They are the voices in the night, the play-by-play announcers, whose calls have spouted from radio speakers after August five, 1921 when Harold Arlin named the first baseball game over Pittsburgh’s KDKA. That fall, Arlin made the premier college football broadcast. Thereafter, stereo microphones found the way of theirs into arenas and stadiums worldwide.
The initial three years of radio sportscasting provided many memorable broadcasts.
The 1936 Berlin Olympics were capped by the spectacular performances of Jesse Owens, an African American who won four gold medals, although Adolph Hitler refused to put them on his neck. The games had been broadcast in twenty eight different languages, the 1st sporting events to achieve worldwide radio coverage.
Many prominent sports radio broadcasts followed.
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On the sultry evening of June 22, 1938, NBC radio listeners joined 70,043 boxing fans at Yankee Stadium for a heavyweight struggle between champion Joe Louis and Germany’s Max Schmeling. After only 124 seconds listeners were surprised to pick up NBC commentator Ben Grauer growl “And Schmeling is down…and here is the count…” as “The Brown Bomber” scored a stunning knockout.
In 1939, New York Yankees captain Lou Gehrig created his famous farewell speech at Yankee Stadium. Baseball’s “iron man”, who earlier had ended the record of his 2,130 consecutive games played streak, had been identified with ALS, a chronic disease. That Fourth of July broadcast included his popular line, “…today, I consider myself probably the luckiest male on the face of the earth”.
The 1947 World Series provided among the most prominent sports radio broadcasts of all time. In game 6, with the Brooklyn Dodgers reputable the New York Yankees, the Dodgers inserted Al Gionfriddo in center field. With 2 men on base Yankee slugger Joe DiMaggio, representing the tying run, came to bat. In probably the most unforgettable calls of all time, broadcaster Red Barber described what happened next:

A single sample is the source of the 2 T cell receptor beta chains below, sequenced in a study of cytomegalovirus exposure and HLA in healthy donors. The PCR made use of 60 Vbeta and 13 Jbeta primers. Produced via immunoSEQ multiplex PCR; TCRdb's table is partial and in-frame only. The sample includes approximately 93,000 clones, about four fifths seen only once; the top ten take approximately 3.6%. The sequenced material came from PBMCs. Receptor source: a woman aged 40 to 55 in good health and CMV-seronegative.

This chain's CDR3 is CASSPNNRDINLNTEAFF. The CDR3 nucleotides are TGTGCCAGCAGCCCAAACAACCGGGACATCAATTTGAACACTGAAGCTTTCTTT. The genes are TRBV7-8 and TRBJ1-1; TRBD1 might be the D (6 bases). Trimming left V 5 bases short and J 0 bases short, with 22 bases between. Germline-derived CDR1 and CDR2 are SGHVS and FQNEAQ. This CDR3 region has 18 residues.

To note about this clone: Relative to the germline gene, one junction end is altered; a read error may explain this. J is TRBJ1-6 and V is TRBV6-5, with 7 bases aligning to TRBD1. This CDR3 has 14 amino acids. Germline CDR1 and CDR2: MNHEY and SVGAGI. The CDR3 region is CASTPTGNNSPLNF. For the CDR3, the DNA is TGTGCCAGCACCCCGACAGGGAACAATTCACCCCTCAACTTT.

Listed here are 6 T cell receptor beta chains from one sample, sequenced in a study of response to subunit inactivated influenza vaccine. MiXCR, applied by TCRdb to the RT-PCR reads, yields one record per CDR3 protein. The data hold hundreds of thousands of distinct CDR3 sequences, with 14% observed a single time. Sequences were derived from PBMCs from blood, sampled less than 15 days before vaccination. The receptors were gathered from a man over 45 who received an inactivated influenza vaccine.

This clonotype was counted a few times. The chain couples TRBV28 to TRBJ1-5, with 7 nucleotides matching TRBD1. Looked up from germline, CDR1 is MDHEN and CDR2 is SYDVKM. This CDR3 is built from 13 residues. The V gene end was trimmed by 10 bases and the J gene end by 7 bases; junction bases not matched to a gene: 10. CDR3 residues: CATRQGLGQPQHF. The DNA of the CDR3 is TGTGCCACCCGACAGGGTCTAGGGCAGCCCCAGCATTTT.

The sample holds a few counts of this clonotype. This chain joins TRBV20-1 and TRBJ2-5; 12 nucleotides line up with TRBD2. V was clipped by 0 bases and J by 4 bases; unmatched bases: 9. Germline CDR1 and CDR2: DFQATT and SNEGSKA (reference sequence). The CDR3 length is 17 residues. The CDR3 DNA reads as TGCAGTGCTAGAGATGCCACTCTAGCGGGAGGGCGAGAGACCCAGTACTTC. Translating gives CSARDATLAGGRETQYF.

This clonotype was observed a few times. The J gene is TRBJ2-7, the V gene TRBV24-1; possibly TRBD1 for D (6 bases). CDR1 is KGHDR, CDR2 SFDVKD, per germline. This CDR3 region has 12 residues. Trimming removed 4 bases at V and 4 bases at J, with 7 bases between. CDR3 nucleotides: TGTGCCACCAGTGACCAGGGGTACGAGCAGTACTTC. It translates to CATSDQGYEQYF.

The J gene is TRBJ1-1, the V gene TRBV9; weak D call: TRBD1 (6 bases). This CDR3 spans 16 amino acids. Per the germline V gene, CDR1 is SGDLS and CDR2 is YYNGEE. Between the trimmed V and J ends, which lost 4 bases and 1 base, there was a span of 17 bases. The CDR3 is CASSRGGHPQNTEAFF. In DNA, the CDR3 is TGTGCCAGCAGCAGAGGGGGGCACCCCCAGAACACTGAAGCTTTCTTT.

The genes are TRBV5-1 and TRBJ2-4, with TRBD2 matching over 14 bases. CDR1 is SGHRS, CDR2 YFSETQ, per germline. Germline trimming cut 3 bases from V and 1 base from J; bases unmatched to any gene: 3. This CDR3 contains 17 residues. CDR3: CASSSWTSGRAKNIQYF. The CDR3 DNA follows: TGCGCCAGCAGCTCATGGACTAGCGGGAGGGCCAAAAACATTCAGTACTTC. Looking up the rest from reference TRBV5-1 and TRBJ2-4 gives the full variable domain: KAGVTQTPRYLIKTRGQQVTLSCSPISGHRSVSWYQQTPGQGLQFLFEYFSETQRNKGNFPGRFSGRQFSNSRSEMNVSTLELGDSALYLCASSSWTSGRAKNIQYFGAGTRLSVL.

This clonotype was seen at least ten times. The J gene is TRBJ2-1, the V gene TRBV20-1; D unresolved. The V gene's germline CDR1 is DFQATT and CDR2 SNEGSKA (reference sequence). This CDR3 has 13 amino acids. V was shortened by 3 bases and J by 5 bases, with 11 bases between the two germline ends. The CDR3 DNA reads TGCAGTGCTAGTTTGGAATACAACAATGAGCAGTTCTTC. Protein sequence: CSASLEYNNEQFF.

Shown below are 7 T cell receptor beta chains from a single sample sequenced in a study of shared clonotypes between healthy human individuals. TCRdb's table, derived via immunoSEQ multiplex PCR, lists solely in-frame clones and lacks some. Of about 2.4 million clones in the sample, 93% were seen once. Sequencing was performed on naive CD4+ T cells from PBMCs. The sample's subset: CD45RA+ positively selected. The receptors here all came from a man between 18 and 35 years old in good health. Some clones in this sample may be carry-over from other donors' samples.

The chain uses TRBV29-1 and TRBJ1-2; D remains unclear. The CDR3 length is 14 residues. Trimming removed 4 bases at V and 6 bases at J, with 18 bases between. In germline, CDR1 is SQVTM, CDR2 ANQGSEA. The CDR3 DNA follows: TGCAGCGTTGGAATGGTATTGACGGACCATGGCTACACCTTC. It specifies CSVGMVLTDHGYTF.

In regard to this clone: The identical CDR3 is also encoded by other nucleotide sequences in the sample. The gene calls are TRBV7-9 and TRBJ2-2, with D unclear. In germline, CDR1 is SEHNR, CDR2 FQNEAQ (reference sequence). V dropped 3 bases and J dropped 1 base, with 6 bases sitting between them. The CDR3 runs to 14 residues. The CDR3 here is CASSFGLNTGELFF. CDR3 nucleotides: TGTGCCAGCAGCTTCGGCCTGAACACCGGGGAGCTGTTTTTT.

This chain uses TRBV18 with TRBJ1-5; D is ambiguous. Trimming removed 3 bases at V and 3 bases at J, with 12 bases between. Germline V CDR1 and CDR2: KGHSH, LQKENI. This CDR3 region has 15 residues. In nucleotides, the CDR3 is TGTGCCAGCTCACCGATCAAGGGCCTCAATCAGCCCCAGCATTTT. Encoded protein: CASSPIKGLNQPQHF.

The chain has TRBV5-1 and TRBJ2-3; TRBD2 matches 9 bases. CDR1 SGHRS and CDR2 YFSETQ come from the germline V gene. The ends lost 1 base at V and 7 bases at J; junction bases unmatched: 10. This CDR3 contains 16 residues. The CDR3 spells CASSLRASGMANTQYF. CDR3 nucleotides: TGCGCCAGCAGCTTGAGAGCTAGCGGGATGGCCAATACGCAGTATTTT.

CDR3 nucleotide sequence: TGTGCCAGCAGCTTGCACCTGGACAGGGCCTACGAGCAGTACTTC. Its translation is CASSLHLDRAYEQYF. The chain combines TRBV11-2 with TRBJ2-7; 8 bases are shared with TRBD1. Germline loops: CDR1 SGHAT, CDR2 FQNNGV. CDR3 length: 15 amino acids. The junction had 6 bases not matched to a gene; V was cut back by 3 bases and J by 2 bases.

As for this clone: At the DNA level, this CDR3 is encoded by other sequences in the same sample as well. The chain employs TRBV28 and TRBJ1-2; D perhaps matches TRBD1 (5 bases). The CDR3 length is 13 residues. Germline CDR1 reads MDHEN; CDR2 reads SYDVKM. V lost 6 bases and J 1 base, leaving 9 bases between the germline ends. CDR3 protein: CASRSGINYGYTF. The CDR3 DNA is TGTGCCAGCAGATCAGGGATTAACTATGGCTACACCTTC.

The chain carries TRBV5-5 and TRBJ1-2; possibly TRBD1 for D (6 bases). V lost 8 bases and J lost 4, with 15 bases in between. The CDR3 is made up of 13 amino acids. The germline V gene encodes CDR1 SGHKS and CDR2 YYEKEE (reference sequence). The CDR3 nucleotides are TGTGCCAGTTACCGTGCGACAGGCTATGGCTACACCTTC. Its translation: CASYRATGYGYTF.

“Here’s the pitch. Swung on, belted…it’s much an individual to deep left center. Back goes Gionfriddo…back, back, back, back, back, back…and…HE MAKES A ONE-HANDED CATCH AGAINST THE BULLPEN! Oh, doctor!”
Barber’s “Oh, doctor!” became a catchphrase, as did many others coined by announcers. Some of the most well known sports radio broadcasts are remembered due to those phrases. Cardinals and Cubs voice Harry Caray’s “It might be, it can be, it is…a home run” is a standard. So are pioneer hockey broadcaster Foster Hewitt’s “He shoots! He scores!”, Boston Bruins voice Johnny Best’s “He diddles…” and fiddles, Marv Albert’s “Yes!”
Some announcers are actually so good with words that special phrases were unnecessary. On April 8, 1974 Los Angeles Dodgers voice Vin Scully watched as Atlanta’s Henry Aaron hit home run number 715, a brand new track record. Scully simply said, “Fast ball, there’s a very high fly to deep left center field…Buckner moves to the fence…it is…gone!”, then got up to purchase a drink of water as the group and fireworks thundered.
Announcers seldom color the broadcasts of theirs with creative phrases today as well as sports video is becoming pervasive. Still, radio’s voices in the night stick to the trails paved by memorable sports broadcasters of previous times.